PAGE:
First report is by Lux Research, which in its report "Cheap Natural Gas: Fracturing Dreams of a Solar Future," states that utility scale solar power is poised to become cost competitive with natural gas by 2025. The report evaluated the levelled cost of energy (LCOE) for unsubsidized solar, hybrid solar/gas technologies and natural gas till 2030 under various future natural gas price scenarios and was spread across 10 different parts of the world. The study assumed a delay in shale gas production due to anti fracking policies in Europe, a 39% decrease in utility-scale system costs by 2030 and high capital costs in South America. The report concluded that the levelled cost of energy for unsubsidized utility-scale solar globally will be only about $0.02/kWh above the price of power produced by combined cycle gas turbines by 2025. Ed Cahill, an associate at New York City-based Lux Research and the lead author of the report said "On the macroeconomic level, a "golden age of gas" can be a bridge to a renewable future as gas will replace coal until solar becomes cost competitive without subsidies. On the micro-economic level, solar integrated with natural gas can lower costs and provide stable output."
Second report is by the global investment banking giant UBS, which has issued a revolutionary report entitled "The unsubsidised solar revolution" stating that the arrival of socket parity (where the cost of installing solar is cheaper than grid sourced supplies) is about to cause a boom in the un-subsidised solar installation in Europe, which will change the energy market forever. UBS based its calculations on two principals - one is the falling cost of installed solar PV (including inverters and balance of systems costs) which have almost halved in the last few years and second is the rising cost of grid-based electricity (ironically including the cost of renewable subsidies).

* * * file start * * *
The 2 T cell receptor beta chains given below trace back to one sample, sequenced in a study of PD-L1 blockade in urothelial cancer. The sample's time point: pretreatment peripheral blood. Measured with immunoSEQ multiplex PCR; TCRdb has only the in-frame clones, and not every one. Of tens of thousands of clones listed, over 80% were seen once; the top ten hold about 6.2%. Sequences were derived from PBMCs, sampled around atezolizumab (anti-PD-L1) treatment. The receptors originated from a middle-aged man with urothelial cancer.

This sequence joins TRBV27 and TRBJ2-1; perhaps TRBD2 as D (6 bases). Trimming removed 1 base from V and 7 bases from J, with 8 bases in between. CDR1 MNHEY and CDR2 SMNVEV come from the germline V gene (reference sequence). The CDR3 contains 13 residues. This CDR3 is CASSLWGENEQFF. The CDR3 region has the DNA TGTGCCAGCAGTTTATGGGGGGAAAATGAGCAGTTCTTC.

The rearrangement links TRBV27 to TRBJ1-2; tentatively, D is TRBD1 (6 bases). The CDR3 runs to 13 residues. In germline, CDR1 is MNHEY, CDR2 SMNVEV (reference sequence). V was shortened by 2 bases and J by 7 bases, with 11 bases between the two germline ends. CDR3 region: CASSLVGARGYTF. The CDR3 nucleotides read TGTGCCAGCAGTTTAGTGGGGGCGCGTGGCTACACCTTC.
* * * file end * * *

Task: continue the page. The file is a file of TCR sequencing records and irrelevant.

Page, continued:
The UBS energy team writes "In combination, we see this as a game-changer for the competitiveness of solar systems". Private households and commercial users will be able to save on their electricity bills if they install a solar system - without any benefits from subsidies." The report also states that unsubsidised solar systems are now at break-even and estimates, the payback time of unsubsidised solar systems will shrink to some 10 years for residential rooftops and some five years for commercial installations by 2020. It said that every household in Germany, Italy and Spain should have a solar system by the end of the decade.
So right now, the solar power is cheaper than grid electricity and is mostly through subsidy. These subsidies are important for solar industry due to various factors such as, natural resistance to change to solar energy and incentives are required to overcome this resistance and until rooftop PV systems become a norm. In the areas where natural resources are not available in abundance and in areas where PV systems are not common, incentives are required by solar installers to make solar energy competitive. In sunniest regions the looming reduction in the federal solar tax credit may not pose as a problem but can be a big hindrance in emerging market.
But eventually efforts should be made to phase out the subsidy because ultimately, it is this unsubsidized solar parity that matters. Places like southern California and New York are already at Unsubsidized Solar Parity and Germany is aiming to reach there soon. So we can say that years down the line the only solar parity we will hear will be unsubsidized solar parity.